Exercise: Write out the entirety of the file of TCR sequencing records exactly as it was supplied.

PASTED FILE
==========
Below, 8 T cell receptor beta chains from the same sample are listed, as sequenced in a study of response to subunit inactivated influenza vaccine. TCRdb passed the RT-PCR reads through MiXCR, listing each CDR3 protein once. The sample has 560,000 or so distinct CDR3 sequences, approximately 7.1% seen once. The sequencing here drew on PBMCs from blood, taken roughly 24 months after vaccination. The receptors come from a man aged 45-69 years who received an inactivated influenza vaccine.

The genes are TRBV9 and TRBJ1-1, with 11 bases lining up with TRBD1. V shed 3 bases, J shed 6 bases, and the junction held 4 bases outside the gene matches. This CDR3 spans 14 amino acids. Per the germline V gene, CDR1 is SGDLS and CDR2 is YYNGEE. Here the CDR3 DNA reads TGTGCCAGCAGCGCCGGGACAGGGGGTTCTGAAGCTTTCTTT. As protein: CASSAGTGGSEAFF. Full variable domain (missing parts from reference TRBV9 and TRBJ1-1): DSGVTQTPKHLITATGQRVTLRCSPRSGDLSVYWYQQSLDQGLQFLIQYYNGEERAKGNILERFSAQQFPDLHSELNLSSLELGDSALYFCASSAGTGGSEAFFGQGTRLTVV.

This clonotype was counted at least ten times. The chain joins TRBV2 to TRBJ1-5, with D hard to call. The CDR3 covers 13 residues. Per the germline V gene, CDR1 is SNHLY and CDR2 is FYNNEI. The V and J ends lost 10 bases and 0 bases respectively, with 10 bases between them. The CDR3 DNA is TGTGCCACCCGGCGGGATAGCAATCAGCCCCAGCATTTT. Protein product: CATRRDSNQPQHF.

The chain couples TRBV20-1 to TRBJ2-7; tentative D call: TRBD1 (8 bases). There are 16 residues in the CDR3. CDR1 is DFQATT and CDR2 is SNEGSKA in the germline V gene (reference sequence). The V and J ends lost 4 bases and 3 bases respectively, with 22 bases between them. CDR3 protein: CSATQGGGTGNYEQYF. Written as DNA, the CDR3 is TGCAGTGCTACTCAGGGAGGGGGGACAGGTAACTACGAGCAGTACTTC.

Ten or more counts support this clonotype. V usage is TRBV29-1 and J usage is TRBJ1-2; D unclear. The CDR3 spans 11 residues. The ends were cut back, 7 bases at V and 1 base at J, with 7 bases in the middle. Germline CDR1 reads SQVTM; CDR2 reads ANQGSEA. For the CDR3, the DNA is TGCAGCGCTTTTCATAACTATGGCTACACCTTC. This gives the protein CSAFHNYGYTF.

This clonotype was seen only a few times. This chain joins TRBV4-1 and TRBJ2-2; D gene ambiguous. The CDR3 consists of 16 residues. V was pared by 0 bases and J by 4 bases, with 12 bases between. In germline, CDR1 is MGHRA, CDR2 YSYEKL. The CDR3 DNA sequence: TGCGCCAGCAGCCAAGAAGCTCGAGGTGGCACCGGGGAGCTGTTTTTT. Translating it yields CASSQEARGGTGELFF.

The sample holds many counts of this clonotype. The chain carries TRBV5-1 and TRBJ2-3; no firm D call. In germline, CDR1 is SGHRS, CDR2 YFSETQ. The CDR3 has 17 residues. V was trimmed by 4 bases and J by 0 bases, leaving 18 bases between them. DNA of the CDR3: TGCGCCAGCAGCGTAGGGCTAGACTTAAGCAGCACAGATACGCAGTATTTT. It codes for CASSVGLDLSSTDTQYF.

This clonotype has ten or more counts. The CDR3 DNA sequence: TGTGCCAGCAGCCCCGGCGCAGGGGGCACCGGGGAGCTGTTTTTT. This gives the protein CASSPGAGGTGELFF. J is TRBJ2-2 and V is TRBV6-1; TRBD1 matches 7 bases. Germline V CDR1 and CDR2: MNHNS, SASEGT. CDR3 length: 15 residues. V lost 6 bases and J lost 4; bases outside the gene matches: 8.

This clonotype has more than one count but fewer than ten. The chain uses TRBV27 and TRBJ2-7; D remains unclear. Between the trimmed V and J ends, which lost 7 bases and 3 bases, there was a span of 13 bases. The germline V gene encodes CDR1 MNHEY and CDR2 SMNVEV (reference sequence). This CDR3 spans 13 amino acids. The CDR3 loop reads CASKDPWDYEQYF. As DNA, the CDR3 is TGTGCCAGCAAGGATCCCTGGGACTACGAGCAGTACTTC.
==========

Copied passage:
Below, 8 T cell receptor beta chains from the same sample are listed, as sequenced in a study of response to subunit inactivated influenza vaccine. TCRdb passed the RT-PCR reads through MiXCR, listing each CDR3 protein once. The sample has 560,000 or so distinct CDR3 sequences, approximately 7.1% seen once. The sequencing here drew on PBMCs from blood, taken roughly 24 months after vaccination. The receptors come from a man aged 45-69 years who received an inactivated influenza vaccine.

The genes are TRBV9 and TRBJ1-1, with 11 bases lining up with TRBD1. V shed 3 bases, J shed 6 bases, and the junction held 4 bases outside the gene matches. This CDR3 spans 14 amino acids. Per the germline V gene, CDR1 is SGDLS and CDR2 is YYNGEE. Here the CDR3 DNA reads TGTGCCAGCAGCGCCGGGACAGGGGGTTCTGAAGCTTTCTTT. As protein: CASSAGTGGSEAFF. Full variable domain (missing parts from reference TRBV9 and TRBJ1-1): DSGVTQTPKHLITATGQRVTLRCSPRSGDLSVYWYQQSLDQGLQFLIQYYNGEERAKGNILERFSAQQFPDLHSELNLSSLELGDSALYFCASSAGTGGSEAFFGQGTRLTVV.

This clonotype was counted at least ten times. The chain joins TRBV2 to TRBJ1-5, with D hard to call. The CDR3 covers 13 residues. Per the germline V gene, CDR1 is SNHLY and CDR2 is FYNNEI. The V and J ends lost 10 bases and 0 bases respectively, with 10 bases between them. The CDR3 DNA is TGTGCCACCCGGCGGGATAGCAATCAGCCCCAGCATTTT. Protein product: CATRRDSNQPQHF.

The chain couples TRBV20-1 to TRBJ2-7; tentative D call: TRBD1 (8 bases). There are 16 residues in the CDR3. CDR1 is DFQATT and CDR2 is SNEGSKA in the germline V gene (reference sequence). The V and J ends lost 4 bases and 3 bases respectively, with 22 bases between them. CDR3 protein: CSATQGGGTGNYEQYF. Written as DNA, the CDR3 is TGCAGTGCTACTCAGGGAGGGGGGACAGGTAACTACGAGCAGTACTTC.

Ten or more counts support this clonotype. V usage is TRBV29-1 and J usage is TRBJ1-2; D unclear. The CDR3 spans 11 residues. The ends were cut back, 7 bases at V and 1 base at J, with 7 bases in the middle. Germline CDR1 reads SQVTM; CDR2 reads ANQGSEA. For the CDR3, the DNA is TGCAGCGCTTTTCATAACTATGGCTACACCTTC. This gives the protein CSAFHNYGYTF.

This clonotype was seen only a few times. This chain joins TRBV4-1 and TRBJ2-2; D gene ambiguous. The CDR3 consists of 16 residues. V was pared by 0 bases and J by 4 bases, with 12 bases between. In germline, CDR1 is MGHRA, CDR2 YSYEKL. The CDR3 DNA sequence: TGCGCCAGCAGCCAAGAAGCTCGAGGTGGCACCGGGGAGCTGTTTTTT. Translating it yields CASSQEARGGTGELFF.

The sample holds many counts of this clonotype. The chain carries TRBV5-1 and TRBJ2-3; no firm D call. In germline, CDR1 is SGHRS, CDR2 YFSETQ. The CDR3 has 17 residues. V was trimmed by 4 bases and J by 0 bases, leaving 18 bases between them. DNA of the CDR3: TGCGCCAGCAGCGTAGGGCTAGACTTAAGCAGCACAGATACGCAGTATTTT. It codes for CASSVGLDLSSTDTQYF.

This clonotype has ten or more counts. The CDR3 DNA sequence: TGTGCCAGCAGCCCCGGCGCAGGGGGCACCGGGGAGCTGTTTTTT. This gives the protein CASSPGAGGTGELFF. J is TRBJ2-2 and V is TRBV6-1; TRBD1 matches 7 bases. Germline V CDR1 and CDR2: MNHNS, SASEGT. CDR3 length: 15 residues. V lost 6 bases and J lost 4; bases outside the gene matches: 8.

This clonotype has more than one count but fewer than ten. The chain uses TRBV27 and TRBJ2-7; D remains unclear. Between the trimmed V and J ends, which lost 7 bases and 3 bases, there was a span of 13 bases. The germline V gene encodes CDR1 MNHEY and CDR2 SMNVEV (reference sequence). This CDR3 spans 13 amino acids. The CDR3 loop reads CASKDPWDYEQYF. As DNA, the CDR3 is TGTGCCAGCAAGGATCCCTGGGACTACGAGCAGTACTTC.